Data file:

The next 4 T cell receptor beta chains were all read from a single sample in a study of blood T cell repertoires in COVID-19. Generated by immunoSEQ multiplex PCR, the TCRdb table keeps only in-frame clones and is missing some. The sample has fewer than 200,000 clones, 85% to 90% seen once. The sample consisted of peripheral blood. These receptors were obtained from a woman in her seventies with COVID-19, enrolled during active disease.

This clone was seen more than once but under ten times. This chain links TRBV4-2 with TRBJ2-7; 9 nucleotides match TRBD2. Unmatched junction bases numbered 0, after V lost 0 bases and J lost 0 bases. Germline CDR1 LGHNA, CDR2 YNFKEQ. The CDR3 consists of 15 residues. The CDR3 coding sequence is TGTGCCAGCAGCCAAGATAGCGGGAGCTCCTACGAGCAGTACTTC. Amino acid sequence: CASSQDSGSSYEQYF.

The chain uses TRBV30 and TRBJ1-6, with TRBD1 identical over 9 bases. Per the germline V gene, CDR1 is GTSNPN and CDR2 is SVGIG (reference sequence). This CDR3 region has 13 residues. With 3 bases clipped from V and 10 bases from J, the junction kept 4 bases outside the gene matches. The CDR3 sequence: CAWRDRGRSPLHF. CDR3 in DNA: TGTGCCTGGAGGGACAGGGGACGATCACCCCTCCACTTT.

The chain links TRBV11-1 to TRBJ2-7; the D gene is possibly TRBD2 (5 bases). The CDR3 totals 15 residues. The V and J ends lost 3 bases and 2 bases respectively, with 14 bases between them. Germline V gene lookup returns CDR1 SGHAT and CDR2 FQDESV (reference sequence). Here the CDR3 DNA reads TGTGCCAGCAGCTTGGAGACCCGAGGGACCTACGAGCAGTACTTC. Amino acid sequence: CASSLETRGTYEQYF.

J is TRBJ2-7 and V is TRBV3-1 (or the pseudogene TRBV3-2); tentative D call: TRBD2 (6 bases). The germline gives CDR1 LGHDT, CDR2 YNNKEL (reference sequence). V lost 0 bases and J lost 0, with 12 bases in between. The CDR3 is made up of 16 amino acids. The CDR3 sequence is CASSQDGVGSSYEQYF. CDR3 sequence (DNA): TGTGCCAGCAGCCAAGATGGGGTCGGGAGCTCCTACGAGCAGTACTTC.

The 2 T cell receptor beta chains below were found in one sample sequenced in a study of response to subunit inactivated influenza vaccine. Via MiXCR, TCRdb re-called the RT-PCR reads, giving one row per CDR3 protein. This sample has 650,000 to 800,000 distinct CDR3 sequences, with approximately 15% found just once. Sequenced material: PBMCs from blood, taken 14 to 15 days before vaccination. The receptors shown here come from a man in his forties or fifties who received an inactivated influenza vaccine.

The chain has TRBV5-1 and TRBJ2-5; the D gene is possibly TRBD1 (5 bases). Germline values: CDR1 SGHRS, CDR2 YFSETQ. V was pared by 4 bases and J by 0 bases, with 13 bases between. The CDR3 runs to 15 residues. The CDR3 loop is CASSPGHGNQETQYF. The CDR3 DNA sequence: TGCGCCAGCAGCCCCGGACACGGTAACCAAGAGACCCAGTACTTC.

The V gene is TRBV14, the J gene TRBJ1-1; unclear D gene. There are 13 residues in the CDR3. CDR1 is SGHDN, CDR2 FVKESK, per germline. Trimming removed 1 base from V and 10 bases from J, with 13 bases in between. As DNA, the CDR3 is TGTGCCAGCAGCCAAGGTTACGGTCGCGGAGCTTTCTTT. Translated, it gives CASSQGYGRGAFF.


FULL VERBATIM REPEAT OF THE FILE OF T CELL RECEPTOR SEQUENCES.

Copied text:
The next 4 T cell receptor beta chains were all read from a single sample in a study of blood T cell repertoires in COVID-19. Generated by immunoSEQ multiplex PCR, the TCRdb table keeps only in-frame clones and is missing some. The sample has fewer than 200,000 clones, 85% to 90% seen once. The sample consisted of peripheral blood. These receptors were obtained from a woman in her seventies with COVID-19, enrolled during active disease.

This clone was seen more than once but under ten times. This chain links TRBV4-2 with TRBJ2-7; 9 nucleotides match TRBD2. Unmatched junction bases numbered 0, after V lost 0 bases and J lost 0 bases. Germline CDR1 LGHNA, CDR2 YNFKEQ. The CDR3 consists of 15 residues. The CDR3 coding sequence is TGTGCCAGCAGCCAAGATAGCGGGAGCTCCTACGAGCAGTACTTC. Amino acid sequence: CASSQDSGSSYEQYF.

The chain uses TRBV30 and TRBJ1-6, with TRBD1 identical over 9 bases. Per the germline V gene, CDR1 is GTSNPN and CDR2 is SVGIG (reference sequence). This CDR3 region has 13 residues. With 3 bases clipped from V and 10 bases from J, the junction kept 4 bases outside the gene matches. The CDR3 sequence: CAWRDRGRSPLHF. CDR3 in DNA: TGTGCCTGGAGGGACAGGGGACGATCACCCCTCCACTTT.

The chain links TRBV11-1 to TRBJ2-7; the D gene is possibly TRBD2 (5 bases). The CDR3 totals 15 residues. The V and J ends lost 3 bases and 2 bases respectively, with 14 bases between them. Germline V gene lookup returns CDR1 SGHAT and CDR2 FQDESV (reference sequence). Here the CDR3 DNA reads TGTGCCAGCAGCTTGGAGACCCGAGGGACCTACGAGCAGTACTTC. Amino acid sequence: CASSLETRGTYEQYF.

J is TRBJ2-7 and V is TRBV3-1 (or the pseudogene TRBV3-2); tentative D call: TRBD2 (6 bases). The germline gives CDR1 LGHDT, CDR2 YNNKEL (reference sequence). V lost 0 bases and J lost 0, with 12 bases in between. The CDR3 is made up of 16 amino acids. The CDR3 sequence is CASSQDGVGSSYEQYF. CDR3 sequence (DNA): TGTGCCAGCAGCCAAGATGGGGTCGGGAGCTCCTACGAGCAGTACTTC.

The 2 T cell receptor beta chains below were found in one sample sequenced in a study of response to subunit inactivated influenza vaccine. Via MiXCR, TCRdb re-called the RT-PCR reads, giving one row per CDR3 protein. This sample has 650,000 to 800,000 distinct CDR3 sequences, with approximately 15% found just once. Sequenced material: PBMCs from blood, taken 14 to 15 days before vaccination. The receptors shown here come from a man in his forties or fifties who received an inactivated influenza vaccine.

The chain has TRBV5-1 and TRBJ2-5; the D gene is possibly TRBD1 (5 bases). Germline values: CDR1 SGHRS, CDR2 YFSETQ. V was pared by 4 bases and J by 0 bases, with 13 bases between. The CDR3 runs to 15 residues. The CDR3 loop is CASSPGHGNQETQYF. The CDR3 DNA sequence: TGCGCCAGCAGCCCCGGACACGGTAACCAAGAGACCCAGTACTTC.

The V gene is TRBV14, the J gene TRBJ1-1; unclear D gene. There are 13 residues in the CDR3. CDR1 is SGHDN, CDR2 FVKESK, per germline. Trimming removed 1 base from V and 10 bases from J, with 13 bases in between. As DNA, the CDR3 is TGTGCCAGCAGCCAAGGTTACGGTCGCGGAGCTTTCTTT. Translated, it gives CASSQGYGRGAFF.